More seniors exempted from Hall Income Tax

On June 16, 2013, in News 2013, by Mark Norris

June 16, 2013

On May 28, Gov. Bill Haslam held a ceremonial bill signing in Crossville for a reduction in the Hall Income Tax for senior citizens.

The Hall Income Tax is levied on investment income. The bill, HB 192 / SB 198, raised the income level at which senior citizens are exempt from paying the tax.

Now, single filers 65 and over with an income of less than $33,000 won’t have to pay the tax, nor will joint filers, at least one of whom is 65, with a combined income less than $59,000. Those figures were $26,200 and $37,000 previously.

The law is retroactive to Jan. 1.

High ranking

“Tennessee is ranked No. 1 among all states by as the best state for retirement,” Haslam said.

“By managing the state budget conservatively and focusing on making state government more efficient and effective, we’ve been able to cut taxes while continuing to make strategic investments and balancing the budget. I want to thank the General Assembly for passing this sensible legislation that makes Tennessee an even more attractive state to live.”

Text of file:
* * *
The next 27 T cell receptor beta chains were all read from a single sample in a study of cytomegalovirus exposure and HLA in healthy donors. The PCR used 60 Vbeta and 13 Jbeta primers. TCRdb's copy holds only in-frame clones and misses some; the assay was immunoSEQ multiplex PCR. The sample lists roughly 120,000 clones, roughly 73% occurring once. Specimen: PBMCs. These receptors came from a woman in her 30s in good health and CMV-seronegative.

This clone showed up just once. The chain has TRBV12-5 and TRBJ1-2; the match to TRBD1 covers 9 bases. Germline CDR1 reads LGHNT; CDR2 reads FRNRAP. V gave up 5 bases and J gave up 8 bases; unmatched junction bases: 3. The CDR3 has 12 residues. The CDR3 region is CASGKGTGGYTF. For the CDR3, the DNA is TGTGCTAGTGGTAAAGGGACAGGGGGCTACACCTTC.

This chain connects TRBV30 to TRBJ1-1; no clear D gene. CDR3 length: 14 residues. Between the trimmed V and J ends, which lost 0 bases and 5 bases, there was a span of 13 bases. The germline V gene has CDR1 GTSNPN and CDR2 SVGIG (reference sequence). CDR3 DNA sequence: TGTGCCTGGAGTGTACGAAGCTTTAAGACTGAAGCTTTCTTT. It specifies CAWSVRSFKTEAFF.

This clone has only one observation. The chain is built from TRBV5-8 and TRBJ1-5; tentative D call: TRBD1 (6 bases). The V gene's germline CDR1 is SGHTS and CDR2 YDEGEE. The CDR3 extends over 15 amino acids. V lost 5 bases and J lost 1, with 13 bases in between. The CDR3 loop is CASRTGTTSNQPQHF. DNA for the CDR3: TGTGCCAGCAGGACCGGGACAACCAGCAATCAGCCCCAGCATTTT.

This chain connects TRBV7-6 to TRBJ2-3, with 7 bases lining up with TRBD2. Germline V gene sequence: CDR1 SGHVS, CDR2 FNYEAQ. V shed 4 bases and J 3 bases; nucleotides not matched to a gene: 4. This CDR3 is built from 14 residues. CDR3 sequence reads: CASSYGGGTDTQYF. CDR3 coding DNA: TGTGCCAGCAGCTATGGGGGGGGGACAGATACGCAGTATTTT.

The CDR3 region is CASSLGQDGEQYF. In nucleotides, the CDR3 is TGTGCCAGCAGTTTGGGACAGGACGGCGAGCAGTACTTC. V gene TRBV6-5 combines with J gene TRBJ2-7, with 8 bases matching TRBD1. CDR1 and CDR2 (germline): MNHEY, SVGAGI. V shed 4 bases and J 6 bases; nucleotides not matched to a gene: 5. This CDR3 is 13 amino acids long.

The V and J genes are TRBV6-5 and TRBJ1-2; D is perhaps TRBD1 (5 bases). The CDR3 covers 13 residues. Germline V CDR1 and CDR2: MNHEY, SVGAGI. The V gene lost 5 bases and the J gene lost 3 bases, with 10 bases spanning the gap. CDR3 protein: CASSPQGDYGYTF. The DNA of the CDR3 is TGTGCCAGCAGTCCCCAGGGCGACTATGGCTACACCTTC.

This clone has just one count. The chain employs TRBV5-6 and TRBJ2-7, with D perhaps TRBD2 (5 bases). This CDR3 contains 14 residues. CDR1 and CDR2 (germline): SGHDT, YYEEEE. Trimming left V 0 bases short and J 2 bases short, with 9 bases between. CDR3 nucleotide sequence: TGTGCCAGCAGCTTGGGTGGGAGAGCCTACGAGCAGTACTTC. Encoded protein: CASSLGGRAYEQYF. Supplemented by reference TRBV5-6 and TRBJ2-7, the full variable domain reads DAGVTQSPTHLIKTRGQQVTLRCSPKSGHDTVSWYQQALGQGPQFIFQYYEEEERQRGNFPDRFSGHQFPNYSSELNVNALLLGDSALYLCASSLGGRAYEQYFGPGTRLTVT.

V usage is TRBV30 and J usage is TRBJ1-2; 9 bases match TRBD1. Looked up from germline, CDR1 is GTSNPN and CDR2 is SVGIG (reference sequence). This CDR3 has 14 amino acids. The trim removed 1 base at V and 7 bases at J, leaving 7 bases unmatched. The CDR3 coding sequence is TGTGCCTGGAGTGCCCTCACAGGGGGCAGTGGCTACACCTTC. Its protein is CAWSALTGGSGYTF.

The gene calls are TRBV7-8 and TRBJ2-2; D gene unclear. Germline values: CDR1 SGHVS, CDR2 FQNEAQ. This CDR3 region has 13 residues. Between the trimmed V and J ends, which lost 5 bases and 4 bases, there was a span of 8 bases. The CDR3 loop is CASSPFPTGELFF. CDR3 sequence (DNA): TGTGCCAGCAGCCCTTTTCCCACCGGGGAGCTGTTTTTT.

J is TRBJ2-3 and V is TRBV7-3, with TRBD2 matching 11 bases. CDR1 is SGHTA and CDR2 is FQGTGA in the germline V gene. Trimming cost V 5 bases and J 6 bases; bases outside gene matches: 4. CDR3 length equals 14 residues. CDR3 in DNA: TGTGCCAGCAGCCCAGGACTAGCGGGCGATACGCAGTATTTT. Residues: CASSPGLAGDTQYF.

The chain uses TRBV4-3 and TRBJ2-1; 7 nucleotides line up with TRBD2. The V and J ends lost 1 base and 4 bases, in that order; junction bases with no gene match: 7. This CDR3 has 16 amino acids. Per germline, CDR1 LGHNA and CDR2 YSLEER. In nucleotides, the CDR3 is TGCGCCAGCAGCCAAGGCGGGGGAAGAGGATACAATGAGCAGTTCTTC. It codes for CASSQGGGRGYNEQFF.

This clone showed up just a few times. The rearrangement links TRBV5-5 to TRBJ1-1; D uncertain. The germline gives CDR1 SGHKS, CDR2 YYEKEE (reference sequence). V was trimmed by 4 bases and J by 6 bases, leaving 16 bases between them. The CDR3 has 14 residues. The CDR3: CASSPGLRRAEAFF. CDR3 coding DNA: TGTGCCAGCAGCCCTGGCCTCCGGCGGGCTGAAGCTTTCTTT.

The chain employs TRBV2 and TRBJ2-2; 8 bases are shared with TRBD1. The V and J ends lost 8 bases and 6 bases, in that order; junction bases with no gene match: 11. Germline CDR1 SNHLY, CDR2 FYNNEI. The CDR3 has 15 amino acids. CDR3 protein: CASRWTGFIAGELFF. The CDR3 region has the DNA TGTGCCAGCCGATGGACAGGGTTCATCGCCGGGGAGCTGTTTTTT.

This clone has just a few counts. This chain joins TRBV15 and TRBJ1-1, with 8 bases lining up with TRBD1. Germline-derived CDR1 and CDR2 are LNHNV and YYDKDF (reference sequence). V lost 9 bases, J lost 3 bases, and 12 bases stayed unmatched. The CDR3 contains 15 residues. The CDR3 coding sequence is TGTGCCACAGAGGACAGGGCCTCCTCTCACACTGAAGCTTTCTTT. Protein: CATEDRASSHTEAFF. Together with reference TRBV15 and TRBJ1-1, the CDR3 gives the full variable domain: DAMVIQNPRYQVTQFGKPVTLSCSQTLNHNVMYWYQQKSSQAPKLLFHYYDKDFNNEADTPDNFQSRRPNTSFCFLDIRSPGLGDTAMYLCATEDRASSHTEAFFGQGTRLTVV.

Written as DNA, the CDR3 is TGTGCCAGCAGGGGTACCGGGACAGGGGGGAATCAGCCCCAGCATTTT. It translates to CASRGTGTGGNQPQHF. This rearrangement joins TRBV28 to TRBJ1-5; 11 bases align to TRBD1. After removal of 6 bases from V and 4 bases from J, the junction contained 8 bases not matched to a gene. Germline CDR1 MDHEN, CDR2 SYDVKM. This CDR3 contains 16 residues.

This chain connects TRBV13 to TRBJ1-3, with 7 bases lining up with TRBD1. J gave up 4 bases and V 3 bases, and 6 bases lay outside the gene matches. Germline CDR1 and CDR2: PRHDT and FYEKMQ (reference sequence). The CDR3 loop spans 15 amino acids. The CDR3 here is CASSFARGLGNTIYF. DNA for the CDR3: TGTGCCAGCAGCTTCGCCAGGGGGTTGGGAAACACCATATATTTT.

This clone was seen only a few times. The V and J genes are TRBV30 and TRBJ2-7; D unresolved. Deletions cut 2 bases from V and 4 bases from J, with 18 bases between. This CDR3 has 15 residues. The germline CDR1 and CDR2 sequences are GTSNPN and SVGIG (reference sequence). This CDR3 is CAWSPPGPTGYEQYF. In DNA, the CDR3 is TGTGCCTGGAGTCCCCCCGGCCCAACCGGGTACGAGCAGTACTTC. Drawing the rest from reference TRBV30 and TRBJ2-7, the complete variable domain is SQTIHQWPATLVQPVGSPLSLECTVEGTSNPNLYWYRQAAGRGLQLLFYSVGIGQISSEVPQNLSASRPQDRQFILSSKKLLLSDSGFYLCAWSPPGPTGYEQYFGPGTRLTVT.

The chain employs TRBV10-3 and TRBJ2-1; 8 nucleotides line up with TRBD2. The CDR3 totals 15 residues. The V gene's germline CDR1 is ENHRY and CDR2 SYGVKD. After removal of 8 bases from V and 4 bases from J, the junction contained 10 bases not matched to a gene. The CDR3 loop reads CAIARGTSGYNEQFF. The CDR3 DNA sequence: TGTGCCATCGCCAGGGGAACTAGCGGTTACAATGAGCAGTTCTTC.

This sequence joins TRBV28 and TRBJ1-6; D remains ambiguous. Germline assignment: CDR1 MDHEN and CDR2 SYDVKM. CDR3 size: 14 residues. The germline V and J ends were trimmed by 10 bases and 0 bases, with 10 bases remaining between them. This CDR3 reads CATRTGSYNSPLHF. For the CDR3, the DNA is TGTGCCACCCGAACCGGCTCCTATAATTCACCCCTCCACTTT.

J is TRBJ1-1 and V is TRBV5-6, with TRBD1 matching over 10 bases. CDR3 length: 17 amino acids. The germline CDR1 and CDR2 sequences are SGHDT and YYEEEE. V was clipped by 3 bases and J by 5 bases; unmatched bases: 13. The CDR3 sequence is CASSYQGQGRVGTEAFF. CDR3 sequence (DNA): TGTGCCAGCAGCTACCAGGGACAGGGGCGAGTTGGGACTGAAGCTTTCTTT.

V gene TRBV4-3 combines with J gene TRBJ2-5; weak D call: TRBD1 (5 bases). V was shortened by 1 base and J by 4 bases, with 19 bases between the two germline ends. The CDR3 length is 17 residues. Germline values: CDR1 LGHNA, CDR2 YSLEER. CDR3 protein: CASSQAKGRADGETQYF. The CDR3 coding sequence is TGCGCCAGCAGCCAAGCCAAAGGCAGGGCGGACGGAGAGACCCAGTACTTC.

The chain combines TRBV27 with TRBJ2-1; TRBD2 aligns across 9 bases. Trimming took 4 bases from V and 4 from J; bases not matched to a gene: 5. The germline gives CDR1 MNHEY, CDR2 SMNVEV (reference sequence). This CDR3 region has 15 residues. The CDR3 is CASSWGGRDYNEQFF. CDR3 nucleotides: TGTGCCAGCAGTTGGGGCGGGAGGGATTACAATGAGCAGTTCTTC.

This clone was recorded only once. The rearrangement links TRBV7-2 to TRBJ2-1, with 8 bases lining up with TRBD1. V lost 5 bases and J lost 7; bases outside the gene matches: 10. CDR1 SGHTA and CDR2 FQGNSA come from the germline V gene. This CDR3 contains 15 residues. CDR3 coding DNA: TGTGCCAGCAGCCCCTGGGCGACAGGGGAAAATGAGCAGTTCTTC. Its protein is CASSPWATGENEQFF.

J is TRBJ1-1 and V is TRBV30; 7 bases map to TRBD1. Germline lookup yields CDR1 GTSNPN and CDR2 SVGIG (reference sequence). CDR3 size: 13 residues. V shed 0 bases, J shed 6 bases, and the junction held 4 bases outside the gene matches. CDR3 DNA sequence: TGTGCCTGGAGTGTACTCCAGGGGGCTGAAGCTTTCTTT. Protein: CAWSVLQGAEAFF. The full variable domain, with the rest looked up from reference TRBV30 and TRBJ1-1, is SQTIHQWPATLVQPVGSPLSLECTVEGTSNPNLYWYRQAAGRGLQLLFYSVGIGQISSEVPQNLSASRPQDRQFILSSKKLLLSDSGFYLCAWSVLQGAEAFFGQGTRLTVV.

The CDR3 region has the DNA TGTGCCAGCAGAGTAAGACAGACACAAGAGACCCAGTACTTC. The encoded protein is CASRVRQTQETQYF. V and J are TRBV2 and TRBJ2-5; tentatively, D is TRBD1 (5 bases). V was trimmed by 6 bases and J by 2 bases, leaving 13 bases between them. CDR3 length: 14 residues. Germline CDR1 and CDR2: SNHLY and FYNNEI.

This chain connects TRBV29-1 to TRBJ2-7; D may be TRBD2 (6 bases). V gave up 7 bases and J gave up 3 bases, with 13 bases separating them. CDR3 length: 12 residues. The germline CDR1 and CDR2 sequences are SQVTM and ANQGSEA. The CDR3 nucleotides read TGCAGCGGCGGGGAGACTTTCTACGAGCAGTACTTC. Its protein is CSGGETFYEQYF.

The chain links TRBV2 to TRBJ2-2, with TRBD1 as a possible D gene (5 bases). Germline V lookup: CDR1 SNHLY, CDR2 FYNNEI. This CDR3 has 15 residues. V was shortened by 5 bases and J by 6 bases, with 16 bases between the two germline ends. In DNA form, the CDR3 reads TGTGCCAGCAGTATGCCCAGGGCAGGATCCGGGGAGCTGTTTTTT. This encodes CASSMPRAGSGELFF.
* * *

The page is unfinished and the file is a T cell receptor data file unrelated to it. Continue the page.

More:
Senate Majority Leader Mark Norris (R-Collierville), House Majority Leader Gerald McCormick (R-Chattanooga) and State Rep. Cameron Sexton (R-Crossville) sponsored the bill. In his first year in office, Haslam signed legislation that lifted the exemption from $16,200 to $26,200 for single filers and $27,000 to $37,000 for joint filers.

Tax cuts

Taken together, the bills passed in 2011 and 2013 have doubled the income level at which senior citizens remain exempt from the Hall Income tax.

Through two and a half years in office, Haslam has signed legislation cutting the grocery tax on food, the Hall Income Tax, the inheritance tax and the gift tax.

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